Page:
Why We're Worried About Fallout 4

Bethesda is one of those game developers that can seemingly do no wrong. The Elder Scrolls series is continually improving, and the Fallout series has been impressive since Fallout 3. The marketing for Fallout 4 has been impressive, too, and it appears as though we might be in for a treat come November. But we're slightly worried about Fallout 4 and what could go wrong. While most have thrown their bottlecaps at Bethesda already, we're waiting to see if the game is even going to work properly when it's shipped...

The Size

There are rumors that the game world will be three times bigger than the one in The Elder Scrolls V: Skyrim. Skyrim left us feeling happy, as there was a lot to explore and discover. But if the world were any bigger, it could become too daunting. A map that's too big could make it almost impossible to see and do everything the game has to offer. What's more, it's easier to get lost in a map that big.

Cinematic Storytelling And Player Choice

Bethesda claims that Fallout 4 will tell a much better story by including things like a voiced protagonist and more cinematic moments. Fallout 3 allowed you to establish the character's entire backstory, thus making it a better experience. We're a bit worried that Fallout 4 is going to tell its own story instead of letting us craft our own.

Have They Learned From Their Mistakes?

Fallout 3 was littered with mechanical hiccups, glitches, game freezes at erratic moments, and many other technical problems. The same problems were there in Fallout: New Vegas. With Fallout 4 expected to be such a big game, it seems inevitable that the game will be filled with bugs. Sure, some of those glitches are unavoidable in open world games, but hopefully Bethesda won't let so many bugs into the retail release so that it ruins the experience entirely.

Not Enough Quests

Well-written quests are vitally important to a game like Fallout 4. There were 94 quests in Fallout 3, and New Vegas had over 150. The trend is clearly going up, but will the trend continue with Fallout 4? And we want quest variation, too. We don't want quests that boil down to, "go here, kill a number of things, and then bring a thing back to the quest-giver."


A lot of the dialogue in Fallout 3 was tough to get through, and the characters weren't all that memorable. After a certain point, conversing with NPCs felt more like a chore than anything else. The dialogue in Skyrim wasn't any less of a chore, although the characters were a bit more notable. Hopefully, Bethesda can hit the sweet spot with dialogue and NPCs so that we're not dealing with bland characters over and over again.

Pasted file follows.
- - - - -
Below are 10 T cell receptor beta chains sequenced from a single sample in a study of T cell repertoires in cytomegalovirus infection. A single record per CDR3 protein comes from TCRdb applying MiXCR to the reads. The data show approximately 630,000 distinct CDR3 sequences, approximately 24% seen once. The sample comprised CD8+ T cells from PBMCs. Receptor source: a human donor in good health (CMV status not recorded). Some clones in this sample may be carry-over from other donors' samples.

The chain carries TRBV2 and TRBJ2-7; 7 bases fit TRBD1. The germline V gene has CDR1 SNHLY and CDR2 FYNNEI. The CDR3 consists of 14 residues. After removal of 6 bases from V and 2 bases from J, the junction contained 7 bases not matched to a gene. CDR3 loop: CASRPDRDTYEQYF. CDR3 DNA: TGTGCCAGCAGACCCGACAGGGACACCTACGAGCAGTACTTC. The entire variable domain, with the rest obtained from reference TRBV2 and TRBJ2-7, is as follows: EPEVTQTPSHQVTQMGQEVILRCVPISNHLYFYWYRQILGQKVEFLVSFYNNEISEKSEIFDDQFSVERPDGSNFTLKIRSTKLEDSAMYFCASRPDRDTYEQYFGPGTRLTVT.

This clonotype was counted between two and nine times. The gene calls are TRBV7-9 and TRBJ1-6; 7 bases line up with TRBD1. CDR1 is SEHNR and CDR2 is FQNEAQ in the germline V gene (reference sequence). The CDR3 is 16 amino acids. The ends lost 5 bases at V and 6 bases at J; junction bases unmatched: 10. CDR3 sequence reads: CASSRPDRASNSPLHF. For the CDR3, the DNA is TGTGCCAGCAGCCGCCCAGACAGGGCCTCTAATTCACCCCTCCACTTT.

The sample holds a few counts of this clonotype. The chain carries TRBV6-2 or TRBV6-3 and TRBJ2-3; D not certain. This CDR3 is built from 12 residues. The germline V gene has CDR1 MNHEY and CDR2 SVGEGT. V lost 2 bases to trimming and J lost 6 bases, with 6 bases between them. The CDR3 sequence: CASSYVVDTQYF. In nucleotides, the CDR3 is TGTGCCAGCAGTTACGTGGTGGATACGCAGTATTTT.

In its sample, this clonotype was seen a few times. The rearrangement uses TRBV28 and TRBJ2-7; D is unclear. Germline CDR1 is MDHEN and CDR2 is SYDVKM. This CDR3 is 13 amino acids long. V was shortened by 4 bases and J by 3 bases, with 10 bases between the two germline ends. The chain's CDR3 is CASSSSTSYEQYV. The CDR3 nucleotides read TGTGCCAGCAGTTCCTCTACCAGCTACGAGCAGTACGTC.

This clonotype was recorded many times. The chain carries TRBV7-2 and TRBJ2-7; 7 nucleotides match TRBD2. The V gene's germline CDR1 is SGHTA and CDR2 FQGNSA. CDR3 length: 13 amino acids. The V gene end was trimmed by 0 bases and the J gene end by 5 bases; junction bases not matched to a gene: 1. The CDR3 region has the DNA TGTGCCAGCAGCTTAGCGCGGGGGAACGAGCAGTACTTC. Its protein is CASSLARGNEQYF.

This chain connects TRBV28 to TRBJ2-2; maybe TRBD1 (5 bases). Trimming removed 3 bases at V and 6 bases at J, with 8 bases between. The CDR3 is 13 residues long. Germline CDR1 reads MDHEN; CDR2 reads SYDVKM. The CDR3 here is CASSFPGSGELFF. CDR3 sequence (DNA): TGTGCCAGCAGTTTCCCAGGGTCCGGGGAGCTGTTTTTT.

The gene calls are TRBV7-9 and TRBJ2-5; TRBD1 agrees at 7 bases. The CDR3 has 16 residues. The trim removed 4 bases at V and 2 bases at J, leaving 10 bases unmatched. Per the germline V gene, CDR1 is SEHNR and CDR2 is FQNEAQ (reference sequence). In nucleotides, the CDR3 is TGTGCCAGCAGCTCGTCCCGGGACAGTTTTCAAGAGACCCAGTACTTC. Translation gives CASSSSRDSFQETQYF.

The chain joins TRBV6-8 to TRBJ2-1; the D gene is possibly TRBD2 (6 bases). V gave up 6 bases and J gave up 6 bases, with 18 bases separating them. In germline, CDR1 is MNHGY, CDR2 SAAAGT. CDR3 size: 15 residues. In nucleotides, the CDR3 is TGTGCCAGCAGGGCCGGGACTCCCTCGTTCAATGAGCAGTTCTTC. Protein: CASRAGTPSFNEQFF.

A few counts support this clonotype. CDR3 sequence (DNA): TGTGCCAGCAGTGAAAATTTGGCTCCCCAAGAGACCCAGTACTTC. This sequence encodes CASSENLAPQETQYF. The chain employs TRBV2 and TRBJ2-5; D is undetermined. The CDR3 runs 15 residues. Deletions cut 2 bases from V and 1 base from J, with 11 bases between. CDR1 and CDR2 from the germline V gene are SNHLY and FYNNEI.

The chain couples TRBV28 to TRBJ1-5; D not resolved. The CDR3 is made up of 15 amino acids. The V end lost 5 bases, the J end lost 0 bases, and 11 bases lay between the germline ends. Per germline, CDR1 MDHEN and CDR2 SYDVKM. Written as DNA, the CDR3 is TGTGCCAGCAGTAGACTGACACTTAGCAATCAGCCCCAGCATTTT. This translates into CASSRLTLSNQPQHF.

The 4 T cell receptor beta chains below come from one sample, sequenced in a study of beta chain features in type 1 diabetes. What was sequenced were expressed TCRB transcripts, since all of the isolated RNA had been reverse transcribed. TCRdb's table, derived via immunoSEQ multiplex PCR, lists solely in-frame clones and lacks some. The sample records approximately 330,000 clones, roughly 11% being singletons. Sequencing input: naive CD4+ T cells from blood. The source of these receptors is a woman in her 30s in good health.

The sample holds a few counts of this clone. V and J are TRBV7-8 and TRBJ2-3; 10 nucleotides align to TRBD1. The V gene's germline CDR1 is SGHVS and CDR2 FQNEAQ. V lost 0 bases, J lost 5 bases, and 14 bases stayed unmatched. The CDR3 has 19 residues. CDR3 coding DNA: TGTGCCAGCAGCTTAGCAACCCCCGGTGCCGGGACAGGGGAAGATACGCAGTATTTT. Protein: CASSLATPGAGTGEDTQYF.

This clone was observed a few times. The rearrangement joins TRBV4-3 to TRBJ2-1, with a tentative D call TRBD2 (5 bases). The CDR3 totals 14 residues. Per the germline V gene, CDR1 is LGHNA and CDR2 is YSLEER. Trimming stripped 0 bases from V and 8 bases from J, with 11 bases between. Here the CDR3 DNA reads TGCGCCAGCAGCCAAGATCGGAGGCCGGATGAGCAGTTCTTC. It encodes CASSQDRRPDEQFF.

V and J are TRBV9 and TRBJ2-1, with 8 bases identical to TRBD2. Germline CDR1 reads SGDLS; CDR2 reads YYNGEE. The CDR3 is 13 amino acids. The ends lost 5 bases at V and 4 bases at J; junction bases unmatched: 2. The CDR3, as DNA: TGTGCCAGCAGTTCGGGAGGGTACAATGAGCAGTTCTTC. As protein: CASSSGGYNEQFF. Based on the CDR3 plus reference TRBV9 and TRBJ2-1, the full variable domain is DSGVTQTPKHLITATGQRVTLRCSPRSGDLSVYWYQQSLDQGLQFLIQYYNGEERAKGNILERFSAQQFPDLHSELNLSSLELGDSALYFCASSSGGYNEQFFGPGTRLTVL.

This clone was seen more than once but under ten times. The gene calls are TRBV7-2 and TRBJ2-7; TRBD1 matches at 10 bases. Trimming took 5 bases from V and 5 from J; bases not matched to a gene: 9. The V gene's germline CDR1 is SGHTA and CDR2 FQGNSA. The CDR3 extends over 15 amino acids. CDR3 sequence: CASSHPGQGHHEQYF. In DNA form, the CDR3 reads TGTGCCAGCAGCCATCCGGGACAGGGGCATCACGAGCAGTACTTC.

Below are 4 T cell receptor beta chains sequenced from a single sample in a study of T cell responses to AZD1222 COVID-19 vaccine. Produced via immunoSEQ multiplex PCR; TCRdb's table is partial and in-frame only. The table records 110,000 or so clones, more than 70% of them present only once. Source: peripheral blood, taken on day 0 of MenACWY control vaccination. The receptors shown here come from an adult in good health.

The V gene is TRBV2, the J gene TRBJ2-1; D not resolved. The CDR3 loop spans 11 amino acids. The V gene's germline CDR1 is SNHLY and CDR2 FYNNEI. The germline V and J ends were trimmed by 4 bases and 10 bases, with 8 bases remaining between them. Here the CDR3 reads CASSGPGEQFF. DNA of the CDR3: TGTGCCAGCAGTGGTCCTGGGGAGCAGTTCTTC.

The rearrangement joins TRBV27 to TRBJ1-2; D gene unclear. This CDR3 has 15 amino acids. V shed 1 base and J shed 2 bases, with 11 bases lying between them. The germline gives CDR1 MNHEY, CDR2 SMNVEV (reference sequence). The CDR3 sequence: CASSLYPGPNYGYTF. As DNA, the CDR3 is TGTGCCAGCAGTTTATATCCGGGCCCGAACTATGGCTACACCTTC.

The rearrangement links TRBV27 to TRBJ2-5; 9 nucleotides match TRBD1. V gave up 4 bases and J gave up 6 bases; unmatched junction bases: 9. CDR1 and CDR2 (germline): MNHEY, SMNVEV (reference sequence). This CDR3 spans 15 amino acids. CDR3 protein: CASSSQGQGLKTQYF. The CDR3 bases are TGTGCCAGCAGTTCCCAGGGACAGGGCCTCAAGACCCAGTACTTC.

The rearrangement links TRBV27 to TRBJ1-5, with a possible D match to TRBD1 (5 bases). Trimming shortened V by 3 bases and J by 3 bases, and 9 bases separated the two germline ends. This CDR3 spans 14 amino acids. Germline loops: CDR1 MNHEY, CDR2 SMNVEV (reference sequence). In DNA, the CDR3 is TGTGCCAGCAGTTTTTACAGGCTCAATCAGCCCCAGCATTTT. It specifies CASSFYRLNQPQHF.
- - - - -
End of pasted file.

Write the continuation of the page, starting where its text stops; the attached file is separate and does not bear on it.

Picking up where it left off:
Repetition Of Music

The inclusion of radio stations in Fallout 3 and New Vegas was a smart move by Bethesda. However, with the new technologies of the Xbox One and PS4, gamers are expecting much more as far as playlists are concerned. We don't want to hear the same Billie Holiday song over and over again during our travels. Fallout 4 needs an array of stations, genres, and DJ personas to keep us company in our lonely journey through the desolate wasteland.

The Complexity

Bethesda claims that the world is massive and there will be plenty to do in it. We don't doubt Bethesda for a second, but how much content is too much? You can customize your character, armor, and weapons, as well as craft and build structures. There's also the special combat style, leveling system, and training your canine companion. It might be too much for us to handle all at once. Bethesda has noted that you can go through the entirety of Fallout 4 without crafting a single thing, but the idea of not using what could be a key element to your character's progression doesn't seem right. Will the weapons scattered across the world match the quality and power of the ones that can be crafted? Also, what are the crafting mats required for these items? Are we going to have to spend our time turning over every rock to find what we need?

Power Armor

As seen from many GIFs and gameplay videos taken from E3 2015, this upcoming iteration of Fallout is going to contain Power Armor. It looks to turn us into an Iron Man of sorts, complete with a jetpack. You know why Iron Man games don't work well? Because he's overpowered; it's nearly impossible to kill Iron Man. Could the introduction of power armor make things too easy—and ruin an otherwise great Fallout experience?